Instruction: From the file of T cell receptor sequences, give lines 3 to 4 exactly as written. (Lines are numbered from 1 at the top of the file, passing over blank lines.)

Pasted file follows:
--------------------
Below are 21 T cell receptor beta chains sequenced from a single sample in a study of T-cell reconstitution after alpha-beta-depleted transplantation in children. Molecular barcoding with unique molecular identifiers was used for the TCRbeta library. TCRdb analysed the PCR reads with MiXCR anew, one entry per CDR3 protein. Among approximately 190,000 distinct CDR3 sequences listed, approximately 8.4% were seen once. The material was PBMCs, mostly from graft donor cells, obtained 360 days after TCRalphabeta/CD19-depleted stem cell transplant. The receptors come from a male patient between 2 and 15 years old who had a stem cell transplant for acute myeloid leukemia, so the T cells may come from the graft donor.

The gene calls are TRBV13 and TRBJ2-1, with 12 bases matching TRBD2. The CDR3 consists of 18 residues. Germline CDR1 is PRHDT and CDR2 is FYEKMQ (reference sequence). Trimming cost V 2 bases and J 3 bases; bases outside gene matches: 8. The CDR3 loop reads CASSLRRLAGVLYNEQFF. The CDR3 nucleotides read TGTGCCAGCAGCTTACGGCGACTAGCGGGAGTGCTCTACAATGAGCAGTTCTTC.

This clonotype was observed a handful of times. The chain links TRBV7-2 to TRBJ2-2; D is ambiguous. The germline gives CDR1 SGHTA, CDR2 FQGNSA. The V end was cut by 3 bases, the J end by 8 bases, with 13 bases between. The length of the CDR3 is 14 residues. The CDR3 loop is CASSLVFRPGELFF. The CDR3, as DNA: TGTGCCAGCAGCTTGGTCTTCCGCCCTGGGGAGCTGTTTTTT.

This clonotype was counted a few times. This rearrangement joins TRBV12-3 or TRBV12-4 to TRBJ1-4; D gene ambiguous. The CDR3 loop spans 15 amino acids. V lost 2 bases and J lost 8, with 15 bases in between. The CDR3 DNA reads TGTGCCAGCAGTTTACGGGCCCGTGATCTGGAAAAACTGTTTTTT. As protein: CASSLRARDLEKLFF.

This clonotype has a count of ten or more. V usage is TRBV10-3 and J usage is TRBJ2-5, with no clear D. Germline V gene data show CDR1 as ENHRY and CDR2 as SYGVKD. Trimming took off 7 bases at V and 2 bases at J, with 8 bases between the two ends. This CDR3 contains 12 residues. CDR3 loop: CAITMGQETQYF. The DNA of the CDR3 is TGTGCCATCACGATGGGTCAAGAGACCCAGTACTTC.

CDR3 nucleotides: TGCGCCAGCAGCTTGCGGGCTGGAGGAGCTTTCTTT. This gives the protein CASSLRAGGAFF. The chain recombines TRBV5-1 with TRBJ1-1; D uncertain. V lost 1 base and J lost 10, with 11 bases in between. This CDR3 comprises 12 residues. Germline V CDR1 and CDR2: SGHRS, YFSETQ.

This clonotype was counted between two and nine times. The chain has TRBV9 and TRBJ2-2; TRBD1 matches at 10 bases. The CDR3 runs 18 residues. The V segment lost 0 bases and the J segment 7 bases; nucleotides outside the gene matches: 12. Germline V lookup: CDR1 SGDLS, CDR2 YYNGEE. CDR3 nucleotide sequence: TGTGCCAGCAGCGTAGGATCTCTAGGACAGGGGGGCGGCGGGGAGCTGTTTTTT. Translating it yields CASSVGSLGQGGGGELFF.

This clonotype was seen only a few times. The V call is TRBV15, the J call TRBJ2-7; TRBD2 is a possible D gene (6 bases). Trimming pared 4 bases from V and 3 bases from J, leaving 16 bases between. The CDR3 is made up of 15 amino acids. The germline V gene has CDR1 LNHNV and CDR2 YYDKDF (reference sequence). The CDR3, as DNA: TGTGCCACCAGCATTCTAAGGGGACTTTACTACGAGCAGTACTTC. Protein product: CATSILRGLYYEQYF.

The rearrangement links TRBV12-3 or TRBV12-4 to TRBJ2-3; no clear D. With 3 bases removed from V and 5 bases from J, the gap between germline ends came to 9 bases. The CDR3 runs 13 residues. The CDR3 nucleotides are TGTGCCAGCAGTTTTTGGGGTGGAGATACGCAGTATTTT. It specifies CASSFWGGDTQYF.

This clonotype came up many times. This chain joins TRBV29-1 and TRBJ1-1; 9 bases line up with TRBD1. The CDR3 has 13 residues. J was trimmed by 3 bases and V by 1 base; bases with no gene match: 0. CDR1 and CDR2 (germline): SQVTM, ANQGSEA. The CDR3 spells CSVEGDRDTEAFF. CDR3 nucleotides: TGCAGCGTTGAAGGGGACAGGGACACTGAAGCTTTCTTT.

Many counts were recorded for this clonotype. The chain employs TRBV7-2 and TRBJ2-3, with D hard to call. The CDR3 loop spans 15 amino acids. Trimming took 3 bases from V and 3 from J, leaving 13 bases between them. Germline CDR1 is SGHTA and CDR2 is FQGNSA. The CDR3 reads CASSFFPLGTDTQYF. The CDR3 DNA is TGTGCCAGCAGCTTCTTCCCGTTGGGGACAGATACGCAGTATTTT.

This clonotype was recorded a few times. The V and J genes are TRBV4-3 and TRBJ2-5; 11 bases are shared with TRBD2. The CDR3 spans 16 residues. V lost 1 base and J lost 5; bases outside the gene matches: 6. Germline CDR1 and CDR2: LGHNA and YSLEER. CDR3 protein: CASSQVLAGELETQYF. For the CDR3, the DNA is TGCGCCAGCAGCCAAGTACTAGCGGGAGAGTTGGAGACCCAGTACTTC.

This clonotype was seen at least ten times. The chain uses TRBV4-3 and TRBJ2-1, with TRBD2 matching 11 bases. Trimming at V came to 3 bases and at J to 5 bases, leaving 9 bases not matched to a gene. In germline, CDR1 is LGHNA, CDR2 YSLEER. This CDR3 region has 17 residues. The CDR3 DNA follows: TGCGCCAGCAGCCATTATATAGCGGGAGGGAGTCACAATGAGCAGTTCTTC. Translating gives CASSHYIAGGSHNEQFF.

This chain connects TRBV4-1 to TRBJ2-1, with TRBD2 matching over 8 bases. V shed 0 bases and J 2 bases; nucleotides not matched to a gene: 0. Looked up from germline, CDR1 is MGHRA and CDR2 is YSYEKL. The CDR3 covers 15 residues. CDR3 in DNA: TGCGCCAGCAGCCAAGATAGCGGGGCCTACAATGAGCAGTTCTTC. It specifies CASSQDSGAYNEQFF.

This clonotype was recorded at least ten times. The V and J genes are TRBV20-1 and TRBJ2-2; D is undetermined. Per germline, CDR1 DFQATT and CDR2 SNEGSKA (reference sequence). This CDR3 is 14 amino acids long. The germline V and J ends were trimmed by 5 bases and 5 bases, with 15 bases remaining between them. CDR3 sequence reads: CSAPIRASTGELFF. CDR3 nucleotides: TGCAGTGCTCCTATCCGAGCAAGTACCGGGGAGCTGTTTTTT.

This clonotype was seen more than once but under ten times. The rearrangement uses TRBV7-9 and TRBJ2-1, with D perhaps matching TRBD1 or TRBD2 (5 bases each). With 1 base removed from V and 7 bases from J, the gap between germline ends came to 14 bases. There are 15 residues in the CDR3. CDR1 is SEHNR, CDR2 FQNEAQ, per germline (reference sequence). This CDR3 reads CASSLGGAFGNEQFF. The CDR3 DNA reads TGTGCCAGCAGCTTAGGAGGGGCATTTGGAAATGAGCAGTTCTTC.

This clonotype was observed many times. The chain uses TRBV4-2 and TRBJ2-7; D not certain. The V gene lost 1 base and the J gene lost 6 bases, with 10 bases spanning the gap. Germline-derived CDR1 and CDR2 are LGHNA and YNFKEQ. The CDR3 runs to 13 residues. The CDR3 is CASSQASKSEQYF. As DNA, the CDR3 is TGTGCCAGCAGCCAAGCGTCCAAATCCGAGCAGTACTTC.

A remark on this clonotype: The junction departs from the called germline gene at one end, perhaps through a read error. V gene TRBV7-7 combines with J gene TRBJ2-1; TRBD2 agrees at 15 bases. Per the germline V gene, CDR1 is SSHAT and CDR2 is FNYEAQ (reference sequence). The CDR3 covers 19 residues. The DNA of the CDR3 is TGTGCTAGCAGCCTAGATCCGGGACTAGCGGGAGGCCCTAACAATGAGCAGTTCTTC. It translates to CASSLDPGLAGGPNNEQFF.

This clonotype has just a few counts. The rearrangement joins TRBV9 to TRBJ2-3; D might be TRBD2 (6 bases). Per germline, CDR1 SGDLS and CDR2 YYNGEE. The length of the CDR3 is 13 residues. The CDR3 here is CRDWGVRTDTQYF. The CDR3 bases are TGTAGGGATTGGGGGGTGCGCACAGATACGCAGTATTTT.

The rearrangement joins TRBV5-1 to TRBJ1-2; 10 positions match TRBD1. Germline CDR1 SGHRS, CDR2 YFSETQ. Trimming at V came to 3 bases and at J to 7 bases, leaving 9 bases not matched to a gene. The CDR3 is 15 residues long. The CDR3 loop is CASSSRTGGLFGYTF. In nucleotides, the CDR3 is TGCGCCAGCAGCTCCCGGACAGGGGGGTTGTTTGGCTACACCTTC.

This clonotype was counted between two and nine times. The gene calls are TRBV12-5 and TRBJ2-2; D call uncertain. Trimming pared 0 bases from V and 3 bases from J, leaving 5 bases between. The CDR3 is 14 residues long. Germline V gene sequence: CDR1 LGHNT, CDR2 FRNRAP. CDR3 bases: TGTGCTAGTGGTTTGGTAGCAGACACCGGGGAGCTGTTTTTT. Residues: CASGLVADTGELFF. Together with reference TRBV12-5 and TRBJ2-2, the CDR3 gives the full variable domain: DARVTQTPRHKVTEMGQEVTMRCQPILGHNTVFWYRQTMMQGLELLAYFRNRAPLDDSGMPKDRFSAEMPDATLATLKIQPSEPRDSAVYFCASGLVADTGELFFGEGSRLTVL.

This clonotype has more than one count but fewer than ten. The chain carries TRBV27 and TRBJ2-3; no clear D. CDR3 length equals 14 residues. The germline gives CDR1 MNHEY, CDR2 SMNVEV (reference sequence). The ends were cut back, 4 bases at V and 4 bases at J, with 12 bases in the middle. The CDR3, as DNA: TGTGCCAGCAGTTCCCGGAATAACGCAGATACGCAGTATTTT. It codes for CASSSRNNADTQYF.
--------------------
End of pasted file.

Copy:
This clonotype was observed a handful of times. The chain links TRBV7-2 to TRBJ2-2; D is ambiguous. The germline gives CDR1 SGHTA, CDR2 FQGNSA. The V end was cut by 3 bases, the J end by 8 bases, with 13 bases between. The length of the CDR3 is 14 residues. The CDR3 loop is CASSLVFRPGELFF. The CDR3, as DNA: TGTGCCAGCAGCTTGGTCTTCCGCCCTGGGGAGCTGTTTTTT.

This clonotype was counted a few times. This rearrangement joins TRBV12-3 or TRBV12-4 to TRBJ1-4; D gene ambiguous. The CDR3 loop spans 15 amino acids. V lost 2 bases and J lost 8, with 15 bases in between. The CDR3 DNA reads TGTGCCAGCAGTTTACGGGCCCGTGATCTGGAAAAACTGTTTTTT. As protein: CASSLRARDLEKLFF.